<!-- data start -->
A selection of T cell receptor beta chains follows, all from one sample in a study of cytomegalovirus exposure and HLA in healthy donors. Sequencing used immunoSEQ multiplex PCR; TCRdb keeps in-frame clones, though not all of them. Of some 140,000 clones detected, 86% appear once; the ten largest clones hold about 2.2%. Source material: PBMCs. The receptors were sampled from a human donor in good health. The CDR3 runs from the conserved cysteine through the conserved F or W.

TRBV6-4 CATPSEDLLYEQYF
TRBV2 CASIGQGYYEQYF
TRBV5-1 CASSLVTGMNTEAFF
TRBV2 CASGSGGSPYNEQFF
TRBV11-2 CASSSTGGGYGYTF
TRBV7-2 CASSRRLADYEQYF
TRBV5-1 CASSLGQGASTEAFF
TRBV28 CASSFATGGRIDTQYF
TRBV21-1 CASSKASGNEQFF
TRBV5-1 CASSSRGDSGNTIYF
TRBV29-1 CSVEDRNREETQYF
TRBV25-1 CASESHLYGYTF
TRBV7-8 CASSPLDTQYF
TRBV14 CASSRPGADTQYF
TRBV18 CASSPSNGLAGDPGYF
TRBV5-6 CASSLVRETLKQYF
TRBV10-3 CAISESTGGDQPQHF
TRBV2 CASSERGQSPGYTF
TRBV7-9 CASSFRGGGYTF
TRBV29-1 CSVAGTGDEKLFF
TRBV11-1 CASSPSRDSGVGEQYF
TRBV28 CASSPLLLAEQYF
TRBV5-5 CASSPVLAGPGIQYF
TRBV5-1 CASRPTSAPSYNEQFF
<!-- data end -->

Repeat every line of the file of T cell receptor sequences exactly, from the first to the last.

A selection of T cell receptor beta chains follows, all from one sample in a study of cytomegalovirus exposure and HLA in healthy donors. Sequencing used immunoSEQ multiplex PCR; TCRdb keeps in-frame clones, though not all of them. Of some 140,000 clones detected, 86% appear once; the ten largest clones hold about 2.2%. Source material: PBMCs. The receptors were sampled from a human donor in good health. The CDR3 runs from the conserved cysteine through the conserved F or W.

TRBV6-4 CATPSEDLLYEQYF
TRBV2 CASIGQGYYEQYF
TRBV5-1 CASSLVTGMNTEAFF
TRBV2 CASGSGGSPYNEQFF
TRBV11-2 CASSSTGGGYGYTF
TRBV7-2 CASSRRLADYEQYF
TRBV5-1 CASSLGQGASTEAFF
TRBV28 CASSFATGGRIDTQYF
TRBV21-1 CASSKASGNEQFF
TRBV5-1 CASSSRGDSGNTIYF
TRBV29-1 CSVEDRNREETQYF
TRBV25-1 CASESHLYGYTF
TRBV7-8 CASSPLDTQYF
TRBV14 CASSRPGADTQYF
TRBV18 CASSPSNGLAGDPGYF
TRBV5-6 CASSLVRETLKQYF
TRBV10-3 CAISESTGGDQPQHF
TRBV2 CASSERGQSPGYTF
TRBV7-9 CASSFRGGGYTF
TRBV29-1 CSVAGTGDEKLFF
TRBV11-1 CASSPSRDSGVGEQYF
TRBV28 CASSPLLLAEQYF
TRBV5-5 CASSPVLAGPGIQYF
TRBV5-1 CASRPTSAPSYNEQFF